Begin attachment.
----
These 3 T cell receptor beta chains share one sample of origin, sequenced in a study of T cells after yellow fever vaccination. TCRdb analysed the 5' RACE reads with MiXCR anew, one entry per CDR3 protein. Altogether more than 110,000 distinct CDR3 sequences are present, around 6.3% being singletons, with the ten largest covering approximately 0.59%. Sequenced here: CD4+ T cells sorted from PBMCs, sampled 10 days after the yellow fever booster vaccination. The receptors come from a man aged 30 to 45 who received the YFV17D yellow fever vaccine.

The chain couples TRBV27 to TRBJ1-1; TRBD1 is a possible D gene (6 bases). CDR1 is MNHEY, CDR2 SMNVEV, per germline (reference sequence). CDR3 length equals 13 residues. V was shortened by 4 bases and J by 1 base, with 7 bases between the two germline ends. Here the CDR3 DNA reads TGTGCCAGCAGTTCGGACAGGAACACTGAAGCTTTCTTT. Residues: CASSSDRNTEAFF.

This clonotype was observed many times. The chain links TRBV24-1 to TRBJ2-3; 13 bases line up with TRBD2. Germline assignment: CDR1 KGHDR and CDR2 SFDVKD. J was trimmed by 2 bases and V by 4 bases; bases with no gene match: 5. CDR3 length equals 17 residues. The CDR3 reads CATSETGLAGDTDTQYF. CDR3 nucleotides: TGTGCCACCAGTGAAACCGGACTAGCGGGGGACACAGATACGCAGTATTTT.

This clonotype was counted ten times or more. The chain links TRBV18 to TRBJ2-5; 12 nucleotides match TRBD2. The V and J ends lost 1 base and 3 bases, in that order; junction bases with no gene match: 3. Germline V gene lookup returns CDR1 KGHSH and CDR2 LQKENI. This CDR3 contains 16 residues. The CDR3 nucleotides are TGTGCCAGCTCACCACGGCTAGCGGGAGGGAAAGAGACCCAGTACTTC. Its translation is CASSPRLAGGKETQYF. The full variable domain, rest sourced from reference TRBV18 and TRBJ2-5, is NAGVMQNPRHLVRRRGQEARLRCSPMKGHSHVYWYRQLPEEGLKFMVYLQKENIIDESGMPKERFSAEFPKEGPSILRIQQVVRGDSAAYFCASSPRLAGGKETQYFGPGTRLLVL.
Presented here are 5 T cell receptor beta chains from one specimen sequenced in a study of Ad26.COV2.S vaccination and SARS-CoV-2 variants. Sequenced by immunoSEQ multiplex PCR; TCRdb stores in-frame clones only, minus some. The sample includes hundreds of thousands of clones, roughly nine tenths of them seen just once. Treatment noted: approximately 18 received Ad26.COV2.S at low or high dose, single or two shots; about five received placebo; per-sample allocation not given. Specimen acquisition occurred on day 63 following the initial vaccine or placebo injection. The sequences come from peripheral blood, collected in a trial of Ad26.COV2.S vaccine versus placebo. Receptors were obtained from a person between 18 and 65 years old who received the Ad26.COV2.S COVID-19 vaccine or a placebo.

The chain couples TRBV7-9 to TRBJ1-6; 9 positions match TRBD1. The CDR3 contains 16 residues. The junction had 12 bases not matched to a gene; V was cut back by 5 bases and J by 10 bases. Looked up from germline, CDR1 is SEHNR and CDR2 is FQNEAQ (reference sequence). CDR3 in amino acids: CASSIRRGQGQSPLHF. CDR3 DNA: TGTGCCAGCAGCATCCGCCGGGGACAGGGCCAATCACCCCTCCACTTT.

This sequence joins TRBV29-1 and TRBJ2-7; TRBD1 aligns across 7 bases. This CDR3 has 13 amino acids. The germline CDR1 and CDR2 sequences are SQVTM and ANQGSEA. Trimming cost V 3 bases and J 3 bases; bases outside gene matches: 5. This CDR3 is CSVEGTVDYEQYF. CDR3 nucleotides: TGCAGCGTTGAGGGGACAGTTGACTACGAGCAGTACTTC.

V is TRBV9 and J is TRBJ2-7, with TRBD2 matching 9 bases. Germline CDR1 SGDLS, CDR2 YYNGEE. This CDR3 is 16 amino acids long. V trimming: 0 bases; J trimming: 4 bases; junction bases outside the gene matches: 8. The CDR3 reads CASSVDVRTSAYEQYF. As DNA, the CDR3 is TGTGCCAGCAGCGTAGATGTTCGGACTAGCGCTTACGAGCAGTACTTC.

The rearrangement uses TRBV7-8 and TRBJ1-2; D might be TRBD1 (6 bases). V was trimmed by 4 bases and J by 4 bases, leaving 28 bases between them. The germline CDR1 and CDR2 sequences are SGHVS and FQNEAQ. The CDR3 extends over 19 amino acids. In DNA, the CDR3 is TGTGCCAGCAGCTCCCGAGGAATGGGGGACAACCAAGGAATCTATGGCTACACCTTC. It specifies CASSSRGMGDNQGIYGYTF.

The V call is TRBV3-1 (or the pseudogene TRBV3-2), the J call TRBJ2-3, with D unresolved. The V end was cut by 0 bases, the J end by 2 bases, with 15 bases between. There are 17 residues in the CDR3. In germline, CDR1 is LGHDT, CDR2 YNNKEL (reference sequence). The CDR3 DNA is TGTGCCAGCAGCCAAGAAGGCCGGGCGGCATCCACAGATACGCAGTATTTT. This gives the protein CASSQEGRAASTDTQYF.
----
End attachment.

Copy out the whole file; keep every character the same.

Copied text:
These 3 T cell receptor beta chains share one sample of origin, sequenced in a study of T cells after yellow fever vaccination. TCRdb analysed the 5' RACE reads with MiXCR anew, one entry per CDR3 protein. Altogether more than 110,000 distinct CDR3 sequences are present, around 6.3% being singletons, with the ten largest covering approximately 0.59%. Sequenced here: CD4+ T cells sorted from PBMCs, sampled 10 days after the yellow fever booster vaccination. The receptors come from a man aged 30 to 45 who received the YFV17D yellow fever vaccine.

The chain couples TRBV27 to TRBJ1-1; TRBD1 is a possible D gene (6 bases). CDR1 is MNHEY, CDR2 SMNVEV, per germline (reference sequence). CDR3 length equals 13 residues. V was shortened by 4 bases and J by 1 base, with 7 bases between the two germline ends. Here the CDR3 DNA reads TGTGCCAGCAGTTCGGACAGGAACACTGAAGCTTTCTTT. Residues: CASSSDRNTEAFF.

This clonotype was observed many times. The chain links TRBV24-1 to TRBJ2-3; 13 bases line up with TRBD2. Germline assignment: CDR1 KGHDR and CDR2 SFDVKD. J was trimmed by 2 bases and V by 4 bases; bases with no gene match: 5. CDR3 length equals 17 residues. The CDR3 reads CATSETGLAGDTDTQYF. CDR3 nucleotides: TGTGCCACCAGTGAAACCGGACTAGCGGGGGACACAGATACGCAGTATTTT.

This clonotype was counted ten times or more. The chain links TRBV18 to TRBJ2-5; 12 nucleotides match TRBD2. The V and J ends lost 1 base and 3 bases, in that order; junction bases with no gene match: 3. Germline V gene lookup returns CDR1 KGHSH and CDR2 LQKENI. This CDR3 contains 16 residues. The CDR3 nucleotides are TGTGCCAGCTCACCACGGCTAGCGGGAGGGAAAGAGACCCAGTACTTC. Its translation is CASSPRLAGGKETQYF. The full variable domain, rest sourced from reference TRBV18 and TRBJ2-5, is NAGVMQNPRHLVRRRGQEARLRCSPMKGHSHVYWYRQLPEEGLKFMVYLQKENIIDESGMPKERFSAEFPKEGPSILRIQQVVRGDSAAYFCASSPRLAGGKETQYFGPGTRLLVL.
Presented here are 5 T cell receptor beta chains from one specimen sequenced in a study of Ad26.COV2.S vaccination and SARS-CoV-2 variants. Sequenced by immunoSEQ multiplex PCR; TCRdb stores in-frame clones only, minus some. The sample includes hundreds of thousands of clones, roughly nine tenths of them seen just once. Treatment noted: approximately 18 received Ad26.COV2.S at low or high dose, single or two shots; about five received placebo; per-sample allocation not given. Specimen acquisition occurred on day 63 following the initial vaccine or placebo injection. The sequences come from peripheral blood, collected in a trial of Ad26.COV2.S vaccine versus placebo. Receptors were obtained from a person between 18 and 65 years old who received the Ad26.COV2.S COVID-19 vaccine or a placebo.

The chain couples TRBV7-9 to TRBJ1-6; 9 positions match TRBD1. The CDR3 contains 16 residues. The junction had 12 bases not matched to a gene; V was cut back by 5 bases and J by 10 bases. Looked up from germline, CDR1 is SEHNR and CDR2 is FQNEAQ (reference sequence). CDR3 in amino acids: CASSIRRGQGQSPLHF. CDR3 DNA: TGTGCCAGCAGCATCCGCCGGGGACAGGGCCAATCACCCCTCCACTTT.

This sequence joins TRBV29-1 and TRBJ2-7; TRBD1 aligns across 7 bases. This CDR3 has 13 amino acids. The germline CDR1 and CDR2 sequences are SQVTM and ANQGSEA. Trimming cost V 3 bases and J 3 bases; bases outside gene matches: 5. This CDR3 is CSVEGTVDYEQYF. CDR3 nucleotides: TGCAGCGTTGAGGGGACAGTTGACTACGAGCAGTACTTC.

V is TRBV9 and J is TRBJ2-7, with TRBD2 matching 9 bases. Germline CDR1 SGDLS, CDR2 YYNGEE. This CDR3 is 16 amino acids long. V trimming: 0 bases; J trimming: 4 bases; junction bases outside the gene matches: 8. The CDR3 reads CASSVDVRTSAYEQYF. As DNA, the CDR3 is TGTGCCAGCAGCGTAGATGTTCGGACTAGCGCTTACGAGCAGTACTTC.

The rearrangement uses TRBV7-8 and TRBJ1-2; D might be TRBD1 (6 bases). V was trimmed by 4 bases and J by 4 bases, leaving 28 bases between them. The germline CDR1 and CDR2 sequences are SGHVS and FQNEAQ. The CDR3 extends over 19 amino acids. In DNA, the CDR3 is TGTGCCAGCAGCTCCCGAGGAATGGGGGACAACCAAGGAATCTATGGCTACACCTTC. It specifies CASSSRGMGDNQGIYGYTF.

The V call is TRBV3-1 (or the pseudogene TRBV3-2), the J call TRBJ2-3, with D unresolved. The V end was cut by 0 bases, the J end by 2 bases, with 15 bases between. There are 17 residues in the CDR3. In germline, CDR1 is LGHDT, CDR2 YNNKEL (reference sequence). The CDR3 DNA is TGTGCCAGCAGCCAAGAAGGCCGGGCGGCATCCACAGATACGCAGTATTTT. This gives the protein CASSQEGRAASTDTQYF.